Personally, I have never understood how utilities might wind up in a situation where their systems may be vulnerable to a malware attack. I would think that the critical systems in utilities would be offline and running some sort of highly application-specific software, but I could be wrong.
      • by Don_dumb (927108)

        Personally, I have never understood how utilities might wind up in a situation where their systems may be vulnerable to a malware attack. I would think that the critical systems in utilities would be offline and running some sort of highly application-specific software, but I could be wrong.

        Even our (the UK's) national electricity grid (and supergrid) are administered remotely by control centres. A control centre monitors the monitoring stations and controls the various control switches around the country from afar. For this to happen everything has to be online. Although perhaps just not TCP/IP using the phone network, they still need to be online. However I must admit that the control software I saw was on Unix systems and only running the control software (apparently because it had to be re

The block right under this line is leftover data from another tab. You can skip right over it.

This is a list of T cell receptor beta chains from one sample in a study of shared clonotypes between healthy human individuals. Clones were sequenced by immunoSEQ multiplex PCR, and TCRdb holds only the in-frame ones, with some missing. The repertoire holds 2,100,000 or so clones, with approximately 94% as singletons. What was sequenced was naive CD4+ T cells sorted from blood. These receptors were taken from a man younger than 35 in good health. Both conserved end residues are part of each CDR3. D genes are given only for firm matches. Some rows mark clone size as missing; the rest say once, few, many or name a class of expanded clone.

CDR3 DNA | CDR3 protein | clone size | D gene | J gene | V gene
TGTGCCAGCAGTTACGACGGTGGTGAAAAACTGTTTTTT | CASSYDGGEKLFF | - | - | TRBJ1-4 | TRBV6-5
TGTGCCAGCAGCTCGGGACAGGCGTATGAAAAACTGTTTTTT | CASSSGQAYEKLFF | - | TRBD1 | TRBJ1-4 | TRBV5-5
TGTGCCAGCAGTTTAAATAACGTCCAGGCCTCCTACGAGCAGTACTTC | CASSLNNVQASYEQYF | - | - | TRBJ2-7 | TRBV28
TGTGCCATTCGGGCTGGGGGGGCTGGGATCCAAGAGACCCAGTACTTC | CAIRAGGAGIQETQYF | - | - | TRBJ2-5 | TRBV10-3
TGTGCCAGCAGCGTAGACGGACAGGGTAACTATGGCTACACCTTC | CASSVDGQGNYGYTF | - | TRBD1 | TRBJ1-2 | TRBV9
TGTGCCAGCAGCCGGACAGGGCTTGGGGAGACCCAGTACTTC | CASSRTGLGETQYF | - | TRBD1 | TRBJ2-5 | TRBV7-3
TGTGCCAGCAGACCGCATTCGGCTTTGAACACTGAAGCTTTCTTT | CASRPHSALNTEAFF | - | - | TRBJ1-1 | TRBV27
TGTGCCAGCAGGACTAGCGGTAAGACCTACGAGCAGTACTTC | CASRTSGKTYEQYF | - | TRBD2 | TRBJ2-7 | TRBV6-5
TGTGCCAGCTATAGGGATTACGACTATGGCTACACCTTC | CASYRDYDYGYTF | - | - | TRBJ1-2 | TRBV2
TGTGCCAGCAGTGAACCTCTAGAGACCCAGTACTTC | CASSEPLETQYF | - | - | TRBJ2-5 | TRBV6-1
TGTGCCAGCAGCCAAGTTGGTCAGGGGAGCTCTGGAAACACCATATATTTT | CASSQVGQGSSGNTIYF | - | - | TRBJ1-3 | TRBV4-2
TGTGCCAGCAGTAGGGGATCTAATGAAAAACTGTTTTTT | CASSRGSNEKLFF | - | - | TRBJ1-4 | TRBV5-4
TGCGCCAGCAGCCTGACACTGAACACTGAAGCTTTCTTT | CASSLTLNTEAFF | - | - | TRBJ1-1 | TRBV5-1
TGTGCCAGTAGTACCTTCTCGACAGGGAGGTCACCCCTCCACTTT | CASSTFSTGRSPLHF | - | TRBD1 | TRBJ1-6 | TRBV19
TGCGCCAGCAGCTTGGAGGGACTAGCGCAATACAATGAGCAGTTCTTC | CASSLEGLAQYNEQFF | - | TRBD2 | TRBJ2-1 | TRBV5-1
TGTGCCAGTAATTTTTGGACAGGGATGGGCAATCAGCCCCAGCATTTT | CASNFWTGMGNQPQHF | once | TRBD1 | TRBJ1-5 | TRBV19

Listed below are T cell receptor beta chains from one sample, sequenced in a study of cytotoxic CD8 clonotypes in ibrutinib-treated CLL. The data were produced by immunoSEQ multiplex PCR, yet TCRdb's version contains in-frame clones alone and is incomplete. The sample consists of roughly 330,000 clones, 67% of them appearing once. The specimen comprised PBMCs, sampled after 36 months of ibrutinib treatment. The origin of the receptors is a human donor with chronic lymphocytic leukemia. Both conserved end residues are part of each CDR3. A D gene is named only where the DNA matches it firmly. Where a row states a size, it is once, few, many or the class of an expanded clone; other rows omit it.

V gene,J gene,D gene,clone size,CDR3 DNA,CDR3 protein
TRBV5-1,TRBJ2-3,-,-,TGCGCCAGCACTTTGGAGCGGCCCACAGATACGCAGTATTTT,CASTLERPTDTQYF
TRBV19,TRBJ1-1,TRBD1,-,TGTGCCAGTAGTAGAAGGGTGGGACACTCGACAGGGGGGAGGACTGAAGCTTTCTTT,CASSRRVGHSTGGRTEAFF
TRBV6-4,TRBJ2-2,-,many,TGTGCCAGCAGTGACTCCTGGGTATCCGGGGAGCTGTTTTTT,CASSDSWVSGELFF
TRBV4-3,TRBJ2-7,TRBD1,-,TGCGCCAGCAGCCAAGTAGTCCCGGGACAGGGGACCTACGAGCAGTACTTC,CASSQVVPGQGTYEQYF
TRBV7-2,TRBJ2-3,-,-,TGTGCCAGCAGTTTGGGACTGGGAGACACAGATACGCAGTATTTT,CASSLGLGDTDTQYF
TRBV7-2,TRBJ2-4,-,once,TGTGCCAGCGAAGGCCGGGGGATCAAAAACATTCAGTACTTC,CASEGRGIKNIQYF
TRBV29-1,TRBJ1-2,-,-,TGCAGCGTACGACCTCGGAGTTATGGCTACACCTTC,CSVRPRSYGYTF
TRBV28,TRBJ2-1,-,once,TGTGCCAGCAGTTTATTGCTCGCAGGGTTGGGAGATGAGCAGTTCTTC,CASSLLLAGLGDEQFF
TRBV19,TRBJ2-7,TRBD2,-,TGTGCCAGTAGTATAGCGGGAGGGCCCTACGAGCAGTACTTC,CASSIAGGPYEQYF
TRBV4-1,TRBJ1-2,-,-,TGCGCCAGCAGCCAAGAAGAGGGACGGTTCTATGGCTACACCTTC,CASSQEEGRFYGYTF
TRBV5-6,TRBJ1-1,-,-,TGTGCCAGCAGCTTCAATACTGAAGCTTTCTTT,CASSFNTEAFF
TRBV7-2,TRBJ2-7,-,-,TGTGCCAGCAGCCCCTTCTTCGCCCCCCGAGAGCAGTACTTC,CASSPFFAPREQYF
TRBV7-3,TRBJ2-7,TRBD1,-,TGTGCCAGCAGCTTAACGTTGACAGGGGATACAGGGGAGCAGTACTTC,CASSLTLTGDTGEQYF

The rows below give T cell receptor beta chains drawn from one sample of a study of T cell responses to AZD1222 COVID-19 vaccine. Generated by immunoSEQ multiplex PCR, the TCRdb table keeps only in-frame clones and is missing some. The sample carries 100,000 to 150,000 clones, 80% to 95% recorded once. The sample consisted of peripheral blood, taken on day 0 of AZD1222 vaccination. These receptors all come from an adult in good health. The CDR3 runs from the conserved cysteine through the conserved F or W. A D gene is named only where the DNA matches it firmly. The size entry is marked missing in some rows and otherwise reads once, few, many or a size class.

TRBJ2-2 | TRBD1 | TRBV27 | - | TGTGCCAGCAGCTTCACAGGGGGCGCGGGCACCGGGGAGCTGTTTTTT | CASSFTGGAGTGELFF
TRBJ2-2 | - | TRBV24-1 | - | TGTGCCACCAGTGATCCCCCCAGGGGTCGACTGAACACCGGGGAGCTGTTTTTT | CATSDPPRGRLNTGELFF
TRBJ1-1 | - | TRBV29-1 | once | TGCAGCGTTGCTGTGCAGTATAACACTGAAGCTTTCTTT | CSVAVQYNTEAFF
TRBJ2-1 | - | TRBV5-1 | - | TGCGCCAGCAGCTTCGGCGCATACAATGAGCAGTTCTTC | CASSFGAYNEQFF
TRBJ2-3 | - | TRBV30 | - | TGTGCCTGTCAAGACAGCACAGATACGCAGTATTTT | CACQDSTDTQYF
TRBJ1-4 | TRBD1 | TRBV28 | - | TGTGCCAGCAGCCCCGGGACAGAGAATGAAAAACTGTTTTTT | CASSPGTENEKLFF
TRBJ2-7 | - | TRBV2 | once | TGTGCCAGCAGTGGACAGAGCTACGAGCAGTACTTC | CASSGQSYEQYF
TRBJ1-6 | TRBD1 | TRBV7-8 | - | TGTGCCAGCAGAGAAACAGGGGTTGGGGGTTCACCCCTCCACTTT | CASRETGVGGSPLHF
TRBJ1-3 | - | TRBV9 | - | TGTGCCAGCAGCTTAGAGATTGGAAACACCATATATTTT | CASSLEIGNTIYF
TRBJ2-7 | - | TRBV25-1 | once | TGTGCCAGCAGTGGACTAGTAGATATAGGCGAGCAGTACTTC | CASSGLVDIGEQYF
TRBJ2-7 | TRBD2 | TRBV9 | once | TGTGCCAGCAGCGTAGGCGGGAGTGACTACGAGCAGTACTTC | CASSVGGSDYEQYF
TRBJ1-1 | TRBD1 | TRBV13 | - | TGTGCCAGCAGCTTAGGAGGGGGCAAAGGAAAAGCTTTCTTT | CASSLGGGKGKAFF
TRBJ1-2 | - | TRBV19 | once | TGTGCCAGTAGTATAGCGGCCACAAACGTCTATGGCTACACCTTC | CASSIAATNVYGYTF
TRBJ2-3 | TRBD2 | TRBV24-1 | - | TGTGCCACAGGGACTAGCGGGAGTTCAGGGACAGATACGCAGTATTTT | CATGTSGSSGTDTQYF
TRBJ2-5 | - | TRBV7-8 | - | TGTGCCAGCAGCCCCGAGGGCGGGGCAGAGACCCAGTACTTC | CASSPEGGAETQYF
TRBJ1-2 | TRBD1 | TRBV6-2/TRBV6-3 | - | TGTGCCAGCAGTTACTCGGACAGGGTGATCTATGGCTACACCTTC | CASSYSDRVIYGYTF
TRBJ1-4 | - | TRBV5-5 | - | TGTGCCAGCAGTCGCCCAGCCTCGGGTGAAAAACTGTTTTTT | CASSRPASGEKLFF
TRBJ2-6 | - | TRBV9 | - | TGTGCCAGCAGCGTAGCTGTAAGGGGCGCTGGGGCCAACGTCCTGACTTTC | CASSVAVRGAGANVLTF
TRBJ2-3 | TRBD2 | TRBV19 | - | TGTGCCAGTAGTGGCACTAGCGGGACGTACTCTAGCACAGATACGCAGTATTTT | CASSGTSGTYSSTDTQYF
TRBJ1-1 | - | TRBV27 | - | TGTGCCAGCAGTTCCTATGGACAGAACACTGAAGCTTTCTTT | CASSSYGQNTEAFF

• by AvitarX (172628)

        Perhaps the expense of the team is so much it would be un-ethical to waste the money (passing the cost onto everyone who has insurance).

        The value of a human life (in these low probability of trouble situations) is 5-10 million (determined by the choices people make trading safety for savings on a daily basis). If there has not been a death yet (implied by the summery), why should we be spending so much money on the hypothetical. The amount we spend now is obviously proving to be pretty effective, how many

    • by mrphoton (1349555)
      i.e. ones which don't run windows.......
    • by Culture20 (968837)
      I know a few medical doctors, including one who went through Computer Science undergraduate with me. They like their Microsoft products.
    • by Gordo_1 (256312) on Friday January 02, 2009 @04:14PM (#26304359)

      It's not that simple. You forgot about embedded systems. For example, a few years ago as an employee of a security software company, I had a conversation with the head of IT at one of the largest healthcare providers in the U.S. The conversation went something like this (I'm paraphrasing):